I have always been interested in the brain and the mind, and how we perceive and understand the world around us.
I could have gone into more basic research about how the brain processes information, or how neurons work but found it much more interesting to work on a subject that has clear relevance to people and has the potential to help improve people’s lives.
I’m always inspired by my colleagues in the department. Every day I am amazed by the work that is done here, and everyone’s determination to better understand some of the big problems in mental health and brain disorders.
Currently, I am working on movement and coordination problems in children with the genetic variant 22q11.2 deletion. About 1 in 4,000 people have the deletion and it is associated with many physical health issues like a poor immune system, thyroid problems, heart problems, a cleft palate, along with many others. In addition, it increases the risk that an individual will develop mental health problems such as anxiety, ADHD, and autism.
It is also one of the strongest genetic risk factors that we know of for the development of schizophrenia, with about a quarter of people with the deletion developing a schizophrenia spectrum disorder. We don’t know why only one quarter will develop schizophrenia, and much of the research the lab I am a member of is trying to identify what other factors, apart from the deletion, affect the risk for developing mental health problems.
A few years ago, we began thinking that difficulties with movement and coordinated movement in childhood might be something that would increase risk, or even be an early marker of later problems. My research has found that lots of children (maybe as much as 80 %) with the deletion have difficulties with coordination, but many families do not get help for their child’s coordination difficulties.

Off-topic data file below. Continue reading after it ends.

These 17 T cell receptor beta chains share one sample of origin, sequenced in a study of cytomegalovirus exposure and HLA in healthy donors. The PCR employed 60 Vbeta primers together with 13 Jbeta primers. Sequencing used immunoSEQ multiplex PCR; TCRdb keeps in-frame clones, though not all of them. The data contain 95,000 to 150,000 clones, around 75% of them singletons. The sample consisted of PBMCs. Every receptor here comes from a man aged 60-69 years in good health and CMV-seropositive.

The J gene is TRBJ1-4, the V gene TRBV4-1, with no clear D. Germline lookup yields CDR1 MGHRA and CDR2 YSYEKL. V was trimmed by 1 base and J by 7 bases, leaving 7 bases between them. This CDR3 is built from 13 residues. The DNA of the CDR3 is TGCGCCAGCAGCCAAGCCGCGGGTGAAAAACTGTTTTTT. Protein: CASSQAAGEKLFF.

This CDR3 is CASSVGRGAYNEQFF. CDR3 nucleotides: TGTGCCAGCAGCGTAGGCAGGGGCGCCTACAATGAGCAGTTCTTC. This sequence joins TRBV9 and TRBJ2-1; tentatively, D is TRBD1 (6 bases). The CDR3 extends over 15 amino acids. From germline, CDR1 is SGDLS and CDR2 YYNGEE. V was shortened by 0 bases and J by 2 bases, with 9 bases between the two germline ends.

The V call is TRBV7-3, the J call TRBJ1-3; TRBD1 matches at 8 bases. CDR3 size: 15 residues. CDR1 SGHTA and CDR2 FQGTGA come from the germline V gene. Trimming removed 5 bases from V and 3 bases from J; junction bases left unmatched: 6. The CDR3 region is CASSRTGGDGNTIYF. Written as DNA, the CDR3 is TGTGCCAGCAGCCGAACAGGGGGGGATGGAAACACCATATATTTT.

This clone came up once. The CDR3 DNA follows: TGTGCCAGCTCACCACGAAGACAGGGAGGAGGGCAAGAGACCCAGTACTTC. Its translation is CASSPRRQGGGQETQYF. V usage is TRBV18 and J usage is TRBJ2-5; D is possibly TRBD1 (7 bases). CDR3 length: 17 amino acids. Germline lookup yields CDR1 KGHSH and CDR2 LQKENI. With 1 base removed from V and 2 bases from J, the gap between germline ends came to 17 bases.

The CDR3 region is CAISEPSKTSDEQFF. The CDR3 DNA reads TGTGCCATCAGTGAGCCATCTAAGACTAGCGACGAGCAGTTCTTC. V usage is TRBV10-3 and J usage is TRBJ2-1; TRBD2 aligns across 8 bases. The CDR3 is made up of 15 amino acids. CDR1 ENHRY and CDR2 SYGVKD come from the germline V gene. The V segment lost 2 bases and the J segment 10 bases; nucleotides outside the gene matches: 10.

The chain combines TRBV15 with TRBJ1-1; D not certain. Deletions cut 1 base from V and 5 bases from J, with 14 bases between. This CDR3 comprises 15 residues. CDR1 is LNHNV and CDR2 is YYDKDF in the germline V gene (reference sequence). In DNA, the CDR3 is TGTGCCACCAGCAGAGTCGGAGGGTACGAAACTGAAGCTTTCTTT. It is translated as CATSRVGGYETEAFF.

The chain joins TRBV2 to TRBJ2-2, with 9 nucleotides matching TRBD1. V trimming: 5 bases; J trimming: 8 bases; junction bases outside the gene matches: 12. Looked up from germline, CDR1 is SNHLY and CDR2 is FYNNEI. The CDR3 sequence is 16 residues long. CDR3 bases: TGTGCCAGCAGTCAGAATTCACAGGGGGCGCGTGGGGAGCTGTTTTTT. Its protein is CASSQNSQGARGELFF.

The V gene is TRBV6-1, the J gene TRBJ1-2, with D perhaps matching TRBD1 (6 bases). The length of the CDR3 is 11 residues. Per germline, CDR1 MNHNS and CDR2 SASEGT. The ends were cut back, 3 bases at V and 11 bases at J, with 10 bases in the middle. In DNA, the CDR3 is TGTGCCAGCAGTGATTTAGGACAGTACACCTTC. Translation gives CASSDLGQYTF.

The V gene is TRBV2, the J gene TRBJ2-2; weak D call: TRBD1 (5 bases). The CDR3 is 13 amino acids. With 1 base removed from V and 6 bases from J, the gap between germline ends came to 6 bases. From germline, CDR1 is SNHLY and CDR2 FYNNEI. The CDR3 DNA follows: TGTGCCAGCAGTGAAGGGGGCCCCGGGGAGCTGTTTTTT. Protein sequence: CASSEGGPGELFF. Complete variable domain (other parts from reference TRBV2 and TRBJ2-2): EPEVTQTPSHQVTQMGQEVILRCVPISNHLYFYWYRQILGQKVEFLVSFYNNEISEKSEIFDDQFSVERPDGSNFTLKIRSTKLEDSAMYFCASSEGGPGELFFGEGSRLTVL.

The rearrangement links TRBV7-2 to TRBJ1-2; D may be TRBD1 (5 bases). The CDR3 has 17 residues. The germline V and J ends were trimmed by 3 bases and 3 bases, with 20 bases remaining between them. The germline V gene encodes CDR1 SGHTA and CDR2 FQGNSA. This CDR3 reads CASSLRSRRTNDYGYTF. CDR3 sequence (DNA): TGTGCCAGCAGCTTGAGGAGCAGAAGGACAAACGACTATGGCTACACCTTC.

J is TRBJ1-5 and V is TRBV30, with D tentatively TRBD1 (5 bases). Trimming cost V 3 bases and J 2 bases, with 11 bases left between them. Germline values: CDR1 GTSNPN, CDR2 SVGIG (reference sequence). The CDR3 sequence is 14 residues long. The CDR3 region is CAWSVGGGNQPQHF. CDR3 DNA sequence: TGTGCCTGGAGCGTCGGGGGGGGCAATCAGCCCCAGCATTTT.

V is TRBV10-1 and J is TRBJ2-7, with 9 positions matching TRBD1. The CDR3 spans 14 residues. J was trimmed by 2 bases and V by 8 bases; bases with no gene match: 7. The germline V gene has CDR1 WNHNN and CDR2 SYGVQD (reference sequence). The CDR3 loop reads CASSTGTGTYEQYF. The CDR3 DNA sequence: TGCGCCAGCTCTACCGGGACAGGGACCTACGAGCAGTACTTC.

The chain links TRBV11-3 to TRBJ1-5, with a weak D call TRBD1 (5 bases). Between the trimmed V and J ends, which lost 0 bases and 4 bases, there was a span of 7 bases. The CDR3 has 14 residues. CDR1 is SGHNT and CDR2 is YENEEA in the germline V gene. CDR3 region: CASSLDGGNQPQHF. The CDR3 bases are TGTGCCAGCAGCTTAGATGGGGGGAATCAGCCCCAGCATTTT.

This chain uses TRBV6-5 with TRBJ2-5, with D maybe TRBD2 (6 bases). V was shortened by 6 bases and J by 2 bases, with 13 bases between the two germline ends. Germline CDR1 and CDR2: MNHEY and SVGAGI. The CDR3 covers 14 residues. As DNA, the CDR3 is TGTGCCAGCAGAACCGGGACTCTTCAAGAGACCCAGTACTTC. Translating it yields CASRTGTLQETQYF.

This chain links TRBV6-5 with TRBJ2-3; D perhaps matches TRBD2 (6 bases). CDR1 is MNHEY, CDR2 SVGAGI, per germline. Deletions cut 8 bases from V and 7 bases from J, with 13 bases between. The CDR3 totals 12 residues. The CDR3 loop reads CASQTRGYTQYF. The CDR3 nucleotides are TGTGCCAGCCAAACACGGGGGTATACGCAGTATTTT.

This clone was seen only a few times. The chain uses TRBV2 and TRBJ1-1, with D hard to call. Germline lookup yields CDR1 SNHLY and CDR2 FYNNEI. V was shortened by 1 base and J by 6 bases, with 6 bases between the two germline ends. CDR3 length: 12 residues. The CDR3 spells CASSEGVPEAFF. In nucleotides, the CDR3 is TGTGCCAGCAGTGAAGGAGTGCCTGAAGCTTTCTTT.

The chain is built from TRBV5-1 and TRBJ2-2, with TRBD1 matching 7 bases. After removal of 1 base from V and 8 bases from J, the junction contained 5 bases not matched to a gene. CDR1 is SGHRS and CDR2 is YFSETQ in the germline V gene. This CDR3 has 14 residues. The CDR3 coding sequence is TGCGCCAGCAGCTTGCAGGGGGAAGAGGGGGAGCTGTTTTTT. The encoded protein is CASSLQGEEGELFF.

While not a clinician myself, a large part of my work is trying to inform clinicians about the deletion and the symptoms that are associated with it so that they can give the best advice and treatment to patients. Coordination problems are under-researched and under recognised in people with the deletion, so I am trying to get the message out that this is something to be aware of.
Over the past few years, I think people have become much more comfortable talking about mental health, which is undeniably a good thing. I also think people are becoming generally more aware of the importance of mental health, not only for themselves but for their friends and family, so are more likely to try and help if they notice someone might be having a hard time.
At the moment, I think the key challenges in mental health research are funding and capitalising on the renewed and increasing interest in the field. Second, I think we need to improve our diagnostic techniques and processes, as many current diagnoses are restrictive. Co-occurring symptoms and problems are very common, and not dealt with well with current diagnostic processes.
There is a movement towards focusing on dimensional classification of symptoms that may help, but ideally, we would want to be diagnosing mental health disorders based on a biological problem or cause, as we do for most physical health problems like diabetes or heart disease. Finally, I think developing new treatments, both pharmaceutical and non-pharmaceutical, and refining when it is best to use a certain treatment is extremely important.
For those starting out in their career in mental health research remember to keep an open mind. Opportunities can come from unexpected places.
Make sure your research is grounded in some way by what patients might want or need. Try and engage with patient and clinical networks to get the results of your research to who will need and use it. It can be easy to lose sight of why we are doing our research.